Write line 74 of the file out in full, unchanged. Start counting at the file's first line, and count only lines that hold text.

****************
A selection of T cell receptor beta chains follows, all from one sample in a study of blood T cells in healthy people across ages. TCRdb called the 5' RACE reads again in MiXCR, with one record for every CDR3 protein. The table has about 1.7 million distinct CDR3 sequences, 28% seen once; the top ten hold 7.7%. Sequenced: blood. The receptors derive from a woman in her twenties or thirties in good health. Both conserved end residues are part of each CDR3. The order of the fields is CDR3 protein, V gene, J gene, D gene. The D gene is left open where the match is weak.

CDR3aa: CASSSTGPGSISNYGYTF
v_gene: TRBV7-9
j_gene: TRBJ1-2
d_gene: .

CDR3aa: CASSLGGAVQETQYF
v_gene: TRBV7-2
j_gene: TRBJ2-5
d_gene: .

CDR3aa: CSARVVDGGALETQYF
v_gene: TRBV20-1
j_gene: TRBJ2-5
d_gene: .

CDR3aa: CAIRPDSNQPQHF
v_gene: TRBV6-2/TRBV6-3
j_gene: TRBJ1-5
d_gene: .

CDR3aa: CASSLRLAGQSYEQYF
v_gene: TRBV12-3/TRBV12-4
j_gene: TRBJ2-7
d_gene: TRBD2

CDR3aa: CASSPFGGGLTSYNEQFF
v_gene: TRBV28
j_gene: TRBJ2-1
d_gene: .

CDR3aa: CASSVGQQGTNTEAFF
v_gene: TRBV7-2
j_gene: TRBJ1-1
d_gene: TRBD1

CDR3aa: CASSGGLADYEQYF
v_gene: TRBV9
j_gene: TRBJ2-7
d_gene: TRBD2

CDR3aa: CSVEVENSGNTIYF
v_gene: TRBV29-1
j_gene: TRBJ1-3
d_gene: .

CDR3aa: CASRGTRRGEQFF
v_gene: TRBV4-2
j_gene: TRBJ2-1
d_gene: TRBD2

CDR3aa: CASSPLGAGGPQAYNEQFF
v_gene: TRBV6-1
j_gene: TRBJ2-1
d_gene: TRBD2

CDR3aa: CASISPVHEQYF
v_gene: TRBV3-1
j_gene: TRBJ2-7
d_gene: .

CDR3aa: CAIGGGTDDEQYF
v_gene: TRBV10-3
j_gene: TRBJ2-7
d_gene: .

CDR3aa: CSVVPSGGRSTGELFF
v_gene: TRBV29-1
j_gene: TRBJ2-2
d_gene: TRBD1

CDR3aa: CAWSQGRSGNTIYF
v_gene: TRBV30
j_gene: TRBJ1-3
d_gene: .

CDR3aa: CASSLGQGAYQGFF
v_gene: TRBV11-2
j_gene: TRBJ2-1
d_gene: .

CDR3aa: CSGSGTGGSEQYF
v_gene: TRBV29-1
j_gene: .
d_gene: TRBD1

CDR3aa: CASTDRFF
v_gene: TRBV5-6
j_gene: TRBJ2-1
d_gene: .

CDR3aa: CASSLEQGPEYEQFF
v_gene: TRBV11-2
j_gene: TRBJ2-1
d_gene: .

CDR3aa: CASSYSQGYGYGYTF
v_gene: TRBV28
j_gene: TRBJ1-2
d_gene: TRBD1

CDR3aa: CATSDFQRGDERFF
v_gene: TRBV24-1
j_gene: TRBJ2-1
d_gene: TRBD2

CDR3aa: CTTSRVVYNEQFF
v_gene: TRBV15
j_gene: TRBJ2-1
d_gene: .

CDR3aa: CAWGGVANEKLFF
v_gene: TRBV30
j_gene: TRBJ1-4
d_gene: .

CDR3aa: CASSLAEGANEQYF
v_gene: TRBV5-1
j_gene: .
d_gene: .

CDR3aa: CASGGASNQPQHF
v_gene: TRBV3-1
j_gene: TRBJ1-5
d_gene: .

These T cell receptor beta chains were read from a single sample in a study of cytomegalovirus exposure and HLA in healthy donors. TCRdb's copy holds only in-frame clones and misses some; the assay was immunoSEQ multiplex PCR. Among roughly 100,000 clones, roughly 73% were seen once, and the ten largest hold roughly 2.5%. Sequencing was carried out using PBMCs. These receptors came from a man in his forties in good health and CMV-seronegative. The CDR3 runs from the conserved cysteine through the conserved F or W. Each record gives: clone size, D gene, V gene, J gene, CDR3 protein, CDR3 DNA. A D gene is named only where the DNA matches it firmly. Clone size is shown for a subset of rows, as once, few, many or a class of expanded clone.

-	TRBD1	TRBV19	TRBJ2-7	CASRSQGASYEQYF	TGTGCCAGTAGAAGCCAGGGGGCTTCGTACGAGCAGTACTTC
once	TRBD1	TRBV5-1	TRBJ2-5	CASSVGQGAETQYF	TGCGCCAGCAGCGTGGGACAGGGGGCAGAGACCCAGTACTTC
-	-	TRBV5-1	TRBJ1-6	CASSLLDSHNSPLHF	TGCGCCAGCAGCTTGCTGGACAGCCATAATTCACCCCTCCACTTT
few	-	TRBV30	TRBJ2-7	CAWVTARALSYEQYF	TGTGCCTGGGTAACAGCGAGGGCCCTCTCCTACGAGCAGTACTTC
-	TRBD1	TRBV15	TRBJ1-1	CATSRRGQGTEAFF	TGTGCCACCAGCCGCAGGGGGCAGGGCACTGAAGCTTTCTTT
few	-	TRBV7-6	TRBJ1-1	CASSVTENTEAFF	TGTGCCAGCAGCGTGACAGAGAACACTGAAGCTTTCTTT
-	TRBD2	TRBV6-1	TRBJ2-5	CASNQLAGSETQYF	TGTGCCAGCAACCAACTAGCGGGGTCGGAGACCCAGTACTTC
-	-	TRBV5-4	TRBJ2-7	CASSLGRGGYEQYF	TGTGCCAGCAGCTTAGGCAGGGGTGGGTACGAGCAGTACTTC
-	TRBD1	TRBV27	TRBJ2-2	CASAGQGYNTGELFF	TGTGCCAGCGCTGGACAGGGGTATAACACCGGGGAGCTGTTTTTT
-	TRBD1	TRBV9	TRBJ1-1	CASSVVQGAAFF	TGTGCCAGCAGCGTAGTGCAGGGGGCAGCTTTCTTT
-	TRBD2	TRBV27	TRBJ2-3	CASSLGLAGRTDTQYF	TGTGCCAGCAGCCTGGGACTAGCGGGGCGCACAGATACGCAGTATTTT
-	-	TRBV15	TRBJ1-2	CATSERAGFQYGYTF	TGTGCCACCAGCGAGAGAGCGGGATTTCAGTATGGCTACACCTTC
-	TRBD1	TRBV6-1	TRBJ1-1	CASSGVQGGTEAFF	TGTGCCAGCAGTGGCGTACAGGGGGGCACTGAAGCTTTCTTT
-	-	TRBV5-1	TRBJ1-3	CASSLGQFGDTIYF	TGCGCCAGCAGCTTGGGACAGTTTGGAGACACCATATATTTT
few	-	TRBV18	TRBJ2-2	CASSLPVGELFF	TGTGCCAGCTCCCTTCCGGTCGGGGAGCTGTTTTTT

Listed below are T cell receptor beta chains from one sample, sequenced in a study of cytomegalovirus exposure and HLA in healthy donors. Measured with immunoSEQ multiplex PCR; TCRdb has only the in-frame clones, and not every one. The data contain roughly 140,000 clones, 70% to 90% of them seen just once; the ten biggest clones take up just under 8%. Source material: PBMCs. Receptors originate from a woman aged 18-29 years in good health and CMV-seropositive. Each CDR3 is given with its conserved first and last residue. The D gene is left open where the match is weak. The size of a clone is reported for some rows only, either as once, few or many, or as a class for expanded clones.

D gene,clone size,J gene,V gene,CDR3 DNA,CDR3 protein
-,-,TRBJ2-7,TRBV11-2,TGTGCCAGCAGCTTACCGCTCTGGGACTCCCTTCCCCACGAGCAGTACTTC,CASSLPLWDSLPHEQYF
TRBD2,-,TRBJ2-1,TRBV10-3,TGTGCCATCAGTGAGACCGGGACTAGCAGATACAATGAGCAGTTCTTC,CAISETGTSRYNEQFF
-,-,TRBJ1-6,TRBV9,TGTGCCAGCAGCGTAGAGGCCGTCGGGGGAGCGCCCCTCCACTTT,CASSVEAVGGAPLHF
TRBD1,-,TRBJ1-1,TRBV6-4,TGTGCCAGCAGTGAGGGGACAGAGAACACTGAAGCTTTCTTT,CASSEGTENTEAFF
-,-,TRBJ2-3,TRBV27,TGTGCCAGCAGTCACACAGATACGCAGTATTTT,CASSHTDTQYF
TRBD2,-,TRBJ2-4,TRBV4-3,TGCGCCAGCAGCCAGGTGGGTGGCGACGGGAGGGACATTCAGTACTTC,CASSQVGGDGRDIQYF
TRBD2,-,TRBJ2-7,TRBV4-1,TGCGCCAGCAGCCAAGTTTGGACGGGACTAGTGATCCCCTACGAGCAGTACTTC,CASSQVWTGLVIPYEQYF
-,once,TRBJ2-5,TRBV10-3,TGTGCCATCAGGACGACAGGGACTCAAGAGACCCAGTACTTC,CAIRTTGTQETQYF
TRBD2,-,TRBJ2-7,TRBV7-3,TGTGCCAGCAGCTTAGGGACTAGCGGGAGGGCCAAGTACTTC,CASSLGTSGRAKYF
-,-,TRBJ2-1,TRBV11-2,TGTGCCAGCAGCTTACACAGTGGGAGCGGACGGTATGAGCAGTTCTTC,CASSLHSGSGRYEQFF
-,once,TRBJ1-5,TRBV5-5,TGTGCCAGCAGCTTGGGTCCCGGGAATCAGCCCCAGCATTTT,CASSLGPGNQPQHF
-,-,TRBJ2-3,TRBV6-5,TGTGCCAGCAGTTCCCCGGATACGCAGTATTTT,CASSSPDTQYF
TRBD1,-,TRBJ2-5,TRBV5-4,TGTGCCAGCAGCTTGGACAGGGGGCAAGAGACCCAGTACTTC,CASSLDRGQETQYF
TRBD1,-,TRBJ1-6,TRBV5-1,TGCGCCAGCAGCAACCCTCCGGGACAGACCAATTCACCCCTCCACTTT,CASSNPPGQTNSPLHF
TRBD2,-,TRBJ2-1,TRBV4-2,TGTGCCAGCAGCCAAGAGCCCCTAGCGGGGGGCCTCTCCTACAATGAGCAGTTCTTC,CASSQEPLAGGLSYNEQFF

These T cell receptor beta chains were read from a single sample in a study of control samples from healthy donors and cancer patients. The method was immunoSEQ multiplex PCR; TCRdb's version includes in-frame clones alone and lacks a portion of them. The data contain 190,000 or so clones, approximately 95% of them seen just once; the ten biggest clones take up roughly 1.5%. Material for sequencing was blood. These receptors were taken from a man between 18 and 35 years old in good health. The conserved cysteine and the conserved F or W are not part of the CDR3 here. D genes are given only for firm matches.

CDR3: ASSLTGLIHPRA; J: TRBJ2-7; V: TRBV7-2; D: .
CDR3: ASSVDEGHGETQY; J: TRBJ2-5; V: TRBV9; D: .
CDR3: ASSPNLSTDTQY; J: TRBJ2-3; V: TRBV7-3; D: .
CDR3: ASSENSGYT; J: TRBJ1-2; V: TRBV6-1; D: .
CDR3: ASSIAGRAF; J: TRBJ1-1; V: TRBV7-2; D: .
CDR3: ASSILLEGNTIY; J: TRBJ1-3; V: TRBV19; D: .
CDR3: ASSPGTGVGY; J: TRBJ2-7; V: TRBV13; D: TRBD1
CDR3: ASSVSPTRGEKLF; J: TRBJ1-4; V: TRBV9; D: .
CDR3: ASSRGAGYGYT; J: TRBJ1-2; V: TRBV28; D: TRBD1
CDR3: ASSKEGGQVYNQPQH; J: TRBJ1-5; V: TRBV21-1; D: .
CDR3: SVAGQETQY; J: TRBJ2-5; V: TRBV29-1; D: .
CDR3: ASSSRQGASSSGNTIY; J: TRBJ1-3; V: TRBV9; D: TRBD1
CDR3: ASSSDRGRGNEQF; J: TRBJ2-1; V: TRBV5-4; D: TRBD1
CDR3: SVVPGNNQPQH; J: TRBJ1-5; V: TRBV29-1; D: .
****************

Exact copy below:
CDR3aa: CASSLEQGPEYEQFF